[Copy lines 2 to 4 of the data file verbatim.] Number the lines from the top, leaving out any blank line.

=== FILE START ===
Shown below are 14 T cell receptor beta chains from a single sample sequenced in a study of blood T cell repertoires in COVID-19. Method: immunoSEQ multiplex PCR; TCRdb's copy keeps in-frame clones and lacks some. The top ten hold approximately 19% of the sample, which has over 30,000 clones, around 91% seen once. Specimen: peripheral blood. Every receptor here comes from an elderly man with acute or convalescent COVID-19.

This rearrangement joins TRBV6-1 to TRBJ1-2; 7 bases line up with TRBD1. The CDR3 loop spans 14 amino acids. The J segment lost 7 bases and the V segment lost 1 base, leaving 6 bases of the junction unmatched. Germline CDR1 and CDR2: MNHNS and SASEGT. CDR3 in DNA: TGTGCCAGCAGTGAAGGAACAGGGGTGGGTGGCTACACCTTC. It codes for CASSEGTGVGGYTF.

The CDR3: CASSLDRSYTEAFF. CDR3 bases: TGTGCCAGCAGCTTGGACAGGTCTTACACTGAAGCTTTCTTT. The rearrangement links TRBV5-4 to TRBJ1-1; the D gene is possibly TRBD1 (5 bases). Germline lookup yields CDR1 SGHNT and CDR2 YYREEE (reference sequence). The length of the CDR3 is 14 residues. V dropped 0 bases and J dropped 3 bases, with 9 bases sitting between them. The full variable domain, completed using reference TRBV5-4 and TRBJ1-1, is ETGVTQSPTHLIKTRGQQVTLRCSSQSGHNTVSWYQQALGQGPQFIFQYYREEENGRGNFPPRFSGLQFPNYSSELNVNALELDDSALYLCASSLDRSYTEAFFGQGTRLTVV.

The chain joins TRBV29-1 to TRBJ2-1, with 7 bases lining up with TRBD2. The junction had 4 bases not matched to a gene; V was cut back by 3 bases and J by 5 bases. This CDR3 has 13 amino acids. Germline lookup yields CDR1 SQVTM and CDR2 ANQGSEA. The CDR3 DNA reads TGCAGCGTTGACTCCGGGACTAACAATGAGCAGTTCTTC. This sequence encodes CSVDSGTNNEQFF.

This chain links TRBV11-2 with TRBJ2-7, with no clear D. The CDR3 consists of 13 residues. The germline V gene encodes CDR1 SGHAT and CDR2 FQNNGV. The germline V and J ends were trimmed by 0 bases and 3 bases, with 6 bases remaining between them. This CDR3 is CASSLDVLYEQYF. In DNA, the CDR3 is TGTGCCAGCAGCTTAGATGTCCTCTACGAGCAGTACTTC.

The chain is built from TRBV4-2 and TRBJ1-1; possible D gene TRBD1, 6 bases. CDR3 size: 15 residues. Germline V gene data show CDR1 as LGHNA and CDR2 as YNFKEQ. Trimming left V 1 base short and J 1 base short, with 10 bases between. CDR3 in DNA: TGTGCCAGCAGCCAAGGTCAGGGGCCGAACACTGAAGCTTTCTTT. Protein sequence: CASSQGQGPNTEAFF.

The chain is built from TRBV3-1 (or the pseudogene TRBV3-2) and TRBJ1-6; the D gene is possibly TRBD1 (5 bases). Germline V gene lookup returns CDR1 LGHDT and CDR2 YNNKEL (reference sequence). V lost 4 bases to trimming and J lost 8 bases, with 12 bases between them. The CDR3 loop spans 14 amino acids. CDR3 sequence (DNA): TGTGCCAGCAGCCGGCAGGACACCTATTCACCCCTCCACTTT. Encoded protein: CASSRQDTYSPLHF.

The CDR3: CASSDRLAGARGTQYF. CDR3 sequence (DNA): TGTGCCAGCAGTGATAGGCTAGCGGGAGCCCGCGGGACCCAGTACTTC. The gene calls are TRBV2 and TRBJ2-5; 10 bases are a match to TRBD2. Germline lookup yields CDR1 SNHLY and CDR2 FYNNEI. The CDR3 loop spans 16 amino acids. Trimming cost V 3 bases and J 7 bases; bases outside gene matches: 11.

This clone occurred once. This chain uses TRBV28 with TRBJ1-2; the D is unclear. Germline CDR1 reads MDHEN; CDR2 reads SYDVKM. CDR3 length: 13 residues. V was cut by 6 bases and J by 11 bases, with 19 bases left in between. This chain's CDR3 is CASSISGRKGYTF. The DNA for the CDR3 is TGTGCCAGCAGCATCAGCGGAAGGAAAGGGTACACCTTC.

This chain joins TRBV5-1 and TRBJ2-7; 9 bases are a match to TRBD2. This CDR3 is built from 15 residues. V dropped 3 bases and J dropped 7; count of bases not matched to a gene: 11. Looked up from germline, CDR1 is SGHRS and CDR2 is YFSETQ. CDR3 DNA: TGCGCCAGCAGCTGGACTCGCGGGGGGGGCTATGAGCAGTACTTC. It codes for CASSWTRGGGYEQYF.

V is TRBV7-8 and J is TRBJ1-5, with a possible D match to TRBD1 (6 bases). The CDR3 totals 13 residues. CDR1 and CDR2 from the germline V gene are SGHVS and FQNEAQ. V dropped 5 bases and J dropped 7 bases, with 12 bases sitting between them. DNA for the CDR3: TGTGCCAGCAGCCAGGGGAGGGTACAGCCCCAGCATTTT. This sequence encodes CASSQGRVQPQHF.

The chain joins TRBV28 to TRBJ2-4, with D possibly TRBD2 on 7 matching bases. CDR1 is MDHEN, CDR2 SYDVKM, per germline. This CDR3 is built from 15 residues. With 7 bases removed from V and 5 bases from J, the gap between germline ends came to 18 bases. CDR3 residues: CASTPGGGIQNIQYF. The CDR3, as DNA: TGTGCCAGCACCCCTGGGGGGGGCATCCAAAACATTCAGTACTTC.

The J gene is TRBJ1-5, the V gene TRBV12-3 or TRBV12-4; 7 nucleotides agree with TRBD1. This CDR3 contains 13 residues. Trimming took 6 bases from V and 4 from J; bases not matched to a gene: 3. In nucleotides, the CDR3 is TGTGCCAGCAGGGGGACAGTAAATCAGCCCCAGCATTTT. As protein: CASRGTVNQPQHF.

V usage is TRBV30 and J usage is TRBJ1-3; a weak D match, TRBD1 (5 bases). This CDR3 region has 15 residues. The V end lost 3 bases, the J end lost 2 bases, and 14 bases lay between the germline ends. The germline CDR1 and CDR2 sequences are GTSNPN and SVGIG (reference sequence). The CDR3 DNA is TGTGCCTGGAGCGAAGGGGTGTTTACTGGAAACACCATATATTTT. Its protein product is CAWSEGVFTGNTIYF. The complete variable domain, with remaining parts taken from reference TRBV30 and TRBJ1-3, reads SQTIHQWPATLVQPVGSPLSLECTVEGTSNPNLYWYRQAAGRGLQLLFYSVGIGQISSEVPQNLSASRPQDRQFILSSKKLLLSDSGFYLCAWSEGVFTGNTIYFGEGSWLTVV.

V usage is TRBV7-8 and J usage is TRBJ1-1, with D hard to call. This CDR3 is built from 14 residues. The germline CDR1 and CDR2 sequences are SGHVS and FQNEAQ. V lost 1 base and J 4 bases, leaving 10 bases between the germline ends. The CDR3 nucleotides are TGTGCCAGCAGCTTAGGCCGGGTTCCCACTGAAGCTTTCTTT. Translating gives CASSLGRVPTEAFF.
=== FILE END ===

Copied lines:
This rearrangement joins TRBV6-1 to TRBJ1-2; 7 bases line up with TRBD1. The CDR3 loop spans 14 amino acids. The J segment lost 7 bases and the V segment lost 1 base, leaving 6 bases of the junction unmatched. Germline CDR1 and CDR2: MNHNS and SASEGT. CDR3 in DNA: TGTGCCAGCAGTGAAGGAACAGGGGTGGGTGGCTACACCTTC. It codes for CASSEGTGVGGYTF.

The CDR3: CASSLDRSYTEAFF. CDR3 bases: TGTGCCAGCAGCTTGGACAGGTCTTACACTGAAGCTTTCTTT. The rearrangement links TRBV5-4 to TRBJ1-1; the D gene is possibly TRBD1 (5 bases). Germline lookup yields CDR1 SGHNT and CDR2 YYREEE (reference sequence). The length of the CDR3 is 14 residues. V dropped 0 bases and J dropped 3 bases, with 9 bases sitting between them. The full variable domain, completed using reference TRBV5-4 and TRBJ1-1, is ETGVTQSPTHLIKTRGQQVTLRCSSQSGHNTVSWYQQALGQGPQFIFQYYREEENGRGNFPPRFSGLQFPNYSSELNVNALELDDSALYLCASSLDRSYTEAFFGQGTRLTVV.

The chain joins TRBV29-1 to TRBJ2-1, with 7 bases lining up with TRBD2. The junction had 4 bases not matched to a gene; V was cut back by 3 bases and J by 5 bases. This CDR3 has 13 amino acids. Germline lookup yields CDR1 SQVTM and CDR2 ANQGSEA. The CDR3 DNA reads TGCAGCGTTGACTCCGGGACTAACAATGAGCAGTTCTTC. This sequence encodes CSVDSGTNNEQFF.